Mike Williams
Is Mike Williams a reliable fantasy option? Is it possible he can outperform Keenan Allen with Tyrod Taylor under center? (Darron Cummings, AP)

In my big 13 team auction league, my team has one weakness. I don’t have a reliable number two wide receiver. Deebo Samuel is hurt, Brandin Cooks is unreliable, and Diontae Johnson is unproven. Recently, I was able to pick up Mike Williams, but I may have the same issue. Can I count on Mike Williams to be a reliable fantasy option?

Let’s take a look at this from a surface level. The Chargers selected Williams seventh overall in 2017. For the most part, injuries are what has limited his ceiling thus far. Williams has suffered neck, back, knee, and shoulder issues now. However, when healthy, Williams has shown he’s pretty capable.

The former Clemson wide receiver brings elite size and physicality to the position. Williams checks in at 6-foot-4, 218. Williams is not the fastest guy in the world but has shown the ability to make big plays down the field. Of course, he’s always a red zone threat with that size too.

Last year, Williams ranked 2nd in the NFL in average depth of target (18.3) and third in the NFL in yards per target (11.8). Those are great numbers, especially when it comes to fantasy. One or two big plays a game can make your entire week.

Let’s do a blind resume:

Player A: (16 games): 113 targets, 16.1 aDOT, 10.5 yards per target, 14 end-zone targets

Player B: (15 games): 85 targets, 18.3 aDOT, 11.8 yards per target, 12 end-zone targets

Player B is Mike Williams, who, despite suffering from injuries, hauled in over 1,000 yards and 20.4 yards per catch to lead the league.

Player A is Kenny Golladay. Williams was Golladay except with fewer targets.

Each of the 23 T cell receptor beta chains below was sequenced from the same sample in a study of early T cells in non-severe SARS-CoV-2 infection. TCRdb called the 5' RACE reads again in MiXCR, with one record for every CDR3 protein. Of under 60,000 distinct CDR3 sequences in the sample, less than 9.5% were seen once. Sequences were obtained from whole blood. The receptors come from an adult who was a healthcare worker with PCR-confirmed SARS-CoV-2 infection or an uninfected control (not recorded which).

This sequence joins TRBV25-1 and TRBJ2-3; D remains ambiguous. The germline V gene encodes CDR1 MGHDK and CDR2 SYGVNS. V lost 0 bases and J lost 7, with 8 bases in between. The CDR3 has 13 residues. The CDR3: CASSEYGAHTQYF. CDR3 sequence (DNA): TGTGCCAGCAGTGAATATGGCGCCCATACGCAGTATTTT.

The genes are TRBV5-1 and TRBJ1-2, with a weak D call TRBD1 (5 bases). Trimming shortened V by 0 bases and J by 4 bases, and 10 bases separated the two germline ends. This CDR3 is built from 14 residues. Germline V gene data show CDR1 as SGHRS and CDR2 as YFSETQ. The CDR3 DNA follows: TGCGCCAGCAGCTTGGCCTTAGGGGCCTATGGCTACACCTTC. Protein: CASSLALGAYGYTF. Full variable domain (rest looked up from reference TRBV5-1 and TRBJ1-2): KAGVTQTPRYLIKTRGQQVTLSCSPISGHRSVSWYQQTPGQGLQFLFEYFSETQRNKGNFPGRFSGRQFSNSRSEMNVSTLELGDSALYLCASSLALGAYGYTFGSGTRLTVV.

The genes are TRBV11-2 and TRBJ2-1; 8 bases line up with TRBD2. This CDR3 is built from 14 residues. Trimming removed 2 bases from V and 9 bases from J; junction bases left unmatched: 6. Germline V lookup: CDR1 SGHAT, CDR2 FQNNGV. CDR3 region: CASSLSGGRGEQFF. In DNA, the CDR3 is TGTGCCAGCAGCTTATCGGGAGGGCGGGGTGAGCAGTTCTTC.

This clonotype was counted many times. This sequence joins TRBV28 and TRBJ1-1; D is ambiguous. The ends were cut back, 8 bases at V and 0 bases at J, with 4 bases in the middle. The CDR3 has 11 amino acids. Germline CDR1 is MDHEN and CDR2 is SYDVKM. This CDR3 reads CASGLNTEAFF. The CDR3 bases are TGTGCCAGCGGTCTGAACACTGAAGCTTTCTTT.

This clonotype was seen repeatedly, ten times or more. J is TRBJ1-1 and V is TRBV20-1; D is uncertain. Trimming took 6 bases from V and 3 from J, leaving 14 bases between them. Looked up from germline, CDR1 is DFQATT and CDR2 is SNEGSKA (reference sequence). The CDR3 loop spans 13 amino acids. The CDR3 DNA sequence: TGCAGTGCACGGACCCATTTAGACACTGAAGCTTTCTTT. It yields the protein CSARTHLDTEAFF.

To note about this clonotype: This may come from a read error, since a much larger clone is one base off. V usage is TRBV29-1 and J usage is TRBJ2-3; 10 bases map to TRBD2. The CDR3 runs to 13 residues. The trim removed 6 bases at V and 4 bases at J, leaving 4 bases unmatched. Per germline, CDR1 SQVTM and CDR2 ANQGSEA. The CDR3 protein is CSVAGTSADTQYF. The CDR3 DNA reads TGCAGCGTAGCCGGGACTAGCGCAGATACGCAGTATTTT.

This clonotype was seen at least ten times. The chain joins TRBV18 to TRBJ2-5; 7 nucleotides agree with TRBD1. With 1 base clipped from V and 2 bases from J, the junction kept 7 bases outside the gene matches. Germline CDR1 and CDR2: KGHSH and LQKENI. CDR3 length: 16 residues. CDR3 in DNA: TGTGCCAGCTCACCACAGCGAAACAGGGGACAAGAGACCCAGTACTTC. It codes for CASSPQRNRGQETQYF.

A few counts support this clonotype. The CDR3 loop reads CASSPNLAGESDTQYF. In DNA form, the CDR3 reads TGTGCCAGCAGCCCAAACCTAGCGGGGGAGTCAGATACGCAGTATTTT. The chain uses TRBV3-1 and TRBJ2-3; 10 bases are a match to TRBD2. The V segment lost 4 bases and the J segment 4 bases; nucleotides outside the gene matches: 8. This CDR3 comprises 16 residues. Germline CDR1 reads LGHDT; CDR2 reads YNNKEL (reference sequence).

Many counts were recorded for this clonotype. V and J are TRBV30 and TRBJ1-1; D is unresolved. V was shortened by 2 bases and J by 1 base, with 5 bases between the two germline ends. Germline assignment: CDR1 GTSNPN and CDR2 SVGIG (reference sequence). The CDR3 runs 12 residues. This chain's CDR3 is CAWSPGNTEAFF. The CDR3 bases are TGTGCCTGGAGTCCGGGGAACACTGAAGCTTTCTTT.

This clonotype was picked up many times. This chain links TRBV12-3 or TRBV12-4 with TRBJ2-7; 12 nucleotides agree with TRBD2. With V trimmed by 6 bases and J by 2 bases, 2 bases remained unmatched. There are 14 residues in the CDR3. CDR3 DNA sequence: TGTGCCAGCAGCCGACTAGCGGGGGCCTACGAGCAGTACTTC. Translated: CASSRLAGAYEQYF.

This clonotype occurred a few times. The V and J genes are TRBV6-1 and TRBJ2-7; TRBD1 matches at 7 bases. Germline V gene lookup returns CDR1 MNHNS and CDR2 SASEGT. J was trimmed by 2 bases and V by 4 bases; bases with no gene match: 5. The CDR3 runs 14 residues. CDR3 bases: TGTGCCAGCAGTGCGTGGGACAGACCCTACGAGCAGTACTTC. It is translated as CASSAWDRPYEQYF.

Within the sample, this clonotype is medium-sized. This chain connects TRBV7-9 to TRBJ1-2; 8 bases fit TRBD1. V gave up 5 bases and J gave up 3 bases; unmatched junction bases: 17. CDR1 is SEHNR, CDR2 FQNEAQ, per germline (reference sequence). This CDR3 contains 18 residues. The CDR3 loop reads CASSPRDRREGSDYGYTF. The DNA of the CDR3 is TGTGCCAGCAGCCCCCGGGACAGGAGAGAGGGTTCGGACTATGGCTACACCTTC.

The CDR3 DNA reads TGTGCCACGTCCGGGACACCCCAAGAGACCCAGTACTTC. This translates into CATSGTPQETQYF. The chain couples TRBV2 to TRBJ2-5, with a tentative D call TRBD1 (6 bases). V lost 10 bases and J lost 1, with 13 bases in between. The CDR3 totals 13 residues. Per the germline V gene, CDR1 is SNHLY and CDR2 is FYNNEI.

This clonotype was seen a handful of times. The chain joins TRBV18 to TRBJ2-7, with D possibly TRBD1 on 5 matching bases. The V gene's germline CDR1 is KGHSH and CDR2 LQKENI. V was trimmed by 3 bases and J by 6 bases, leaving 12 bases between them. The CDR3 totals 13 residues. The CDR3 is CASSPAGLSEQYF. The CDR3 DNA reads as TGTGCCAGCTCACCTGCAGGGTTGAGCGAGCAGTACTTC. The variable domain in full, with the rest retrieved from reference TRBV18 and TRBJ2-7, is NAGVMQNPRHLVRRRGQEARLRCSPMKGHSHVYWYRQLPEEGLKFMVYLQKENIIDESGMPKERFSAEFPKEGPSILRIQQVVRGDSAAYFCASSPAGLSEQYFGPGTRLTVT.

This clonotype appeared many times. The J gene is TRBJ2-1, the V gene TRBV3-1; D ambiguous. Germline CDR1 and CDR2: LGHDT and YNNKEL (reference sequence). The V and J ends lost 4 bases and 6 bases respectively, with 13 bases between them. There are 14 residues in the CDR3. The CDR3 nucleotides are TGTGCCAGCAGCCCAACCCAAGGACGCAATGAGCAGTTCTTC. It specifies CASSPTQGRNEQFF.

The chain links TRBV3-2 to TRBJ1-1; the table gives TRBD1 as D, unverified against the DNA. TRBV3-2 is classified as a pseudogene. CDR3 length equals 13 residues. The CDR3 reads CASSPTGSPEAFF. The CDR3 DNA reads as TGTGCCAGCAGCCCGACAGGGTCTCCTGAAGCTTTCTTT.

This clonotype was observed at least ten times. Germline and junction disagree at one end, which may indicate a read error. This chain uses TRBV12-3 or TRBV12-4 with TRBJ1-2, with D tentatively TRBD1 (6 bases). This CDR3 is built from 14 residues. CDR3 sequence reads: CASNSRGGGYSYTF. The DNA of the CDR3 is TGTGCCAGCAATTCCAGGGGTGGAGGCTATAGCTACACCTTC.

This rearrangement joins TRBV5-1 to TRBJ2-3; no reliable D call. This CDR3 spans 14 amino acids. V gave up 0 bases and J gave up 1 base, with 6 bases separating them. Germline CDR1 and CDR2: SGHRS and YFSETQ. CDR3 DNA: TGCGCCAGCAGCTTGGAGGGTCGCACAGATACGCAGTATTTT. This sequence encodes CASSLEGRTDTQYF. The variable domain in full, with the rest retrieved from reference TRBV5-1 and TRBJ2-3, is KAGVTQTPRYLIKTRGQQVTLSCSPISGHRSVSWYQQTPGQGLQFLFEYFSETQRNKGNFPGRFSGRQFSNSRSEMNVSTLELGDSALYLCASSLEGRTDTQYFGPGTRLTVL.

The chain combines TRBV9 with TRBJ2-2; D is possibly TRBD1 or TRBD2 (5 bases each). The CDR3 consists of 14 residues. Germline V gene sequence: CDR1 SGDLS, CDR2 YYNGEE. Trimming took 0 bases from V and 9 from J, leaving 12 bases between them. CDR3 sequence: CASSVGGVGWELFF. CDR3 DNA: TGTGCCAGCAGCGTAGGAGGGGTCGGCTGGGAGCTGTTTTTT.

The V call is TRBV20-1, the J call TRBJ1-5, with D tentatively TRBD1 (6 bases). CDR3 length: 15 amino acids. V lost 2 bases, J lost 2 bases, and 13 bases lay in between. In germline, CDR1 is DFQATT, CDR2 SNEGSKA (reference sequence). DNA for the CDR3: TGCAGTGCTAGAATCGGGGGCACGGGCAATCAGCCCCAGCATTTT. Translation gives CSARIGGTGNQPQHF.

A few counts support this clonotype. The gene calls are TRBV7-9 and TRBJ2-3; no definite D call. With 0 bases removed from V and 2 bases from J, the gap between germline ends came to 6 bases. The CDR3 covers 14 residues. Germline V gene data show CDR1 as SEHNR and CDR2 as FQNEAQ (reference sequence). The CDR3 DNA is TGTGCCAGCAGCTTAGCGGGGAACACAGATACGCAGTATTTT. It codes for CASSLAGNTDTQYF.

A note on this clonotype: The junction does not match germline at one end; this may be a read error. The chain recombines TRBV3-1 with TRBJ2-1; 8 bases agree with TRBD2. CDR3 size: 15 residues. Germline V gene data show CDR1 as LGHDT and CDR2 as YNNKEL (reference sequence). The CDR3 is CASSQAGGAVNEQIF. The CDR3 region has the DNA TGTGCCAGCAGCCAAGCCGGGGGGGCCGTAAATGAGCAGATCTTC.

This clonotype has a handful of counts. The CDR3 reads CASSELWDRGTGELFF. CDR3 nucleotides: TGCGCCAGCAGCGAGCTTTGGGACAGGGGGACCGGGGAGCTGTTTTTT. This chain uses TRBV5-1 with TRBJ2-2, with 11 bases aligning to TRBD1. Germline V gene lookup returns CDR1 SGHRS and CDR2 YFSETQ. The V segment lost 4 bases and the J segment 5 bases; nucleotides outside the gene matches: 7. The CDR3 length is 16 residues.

The other main difference is Williams only had two touchdowns in 2019. However, Williams had ten the year prior, so there’s no reason to think he can’t return to that level.

Tyrod Taylor is not an elite franchise quarterback by any means. However, he could be suited to fit what Williams does best. Tyrod is not someone who is going to kill you with timing throws to slice a defense. Quietly, Tyrod is willing to throw the deep ball.

In Week 1, Williams was questionable with a shoulder injury but found a way to play. Even on that note, he had more success than Keenan Allen.

Keenan Allen: 4-37-0 receiving on eight targets

Mike Williams: 4-69-0 receiving on nine targets

Keenan Allen is someone who could struggle with Tyrod. Allen relies on volume to kill you in the middle of the field. Tyrod won’t do that consistently. With Williams, you just throw it up. Anybody can do that, and it takes the pressure off Tyrod, who isn’t capable of carrying a high powered air attack. Williams is a safety blanket.

I have no idea how long Tyrod will be the quarterback, and we have no idea if Justin Herbert helps or hurts the offense. However, I’m optimistic that Williams can be a steady fantasy option. He might be a little touchdown-dependent, but it’s not like Williams can’t play. Injuries mostly have been his downfall.

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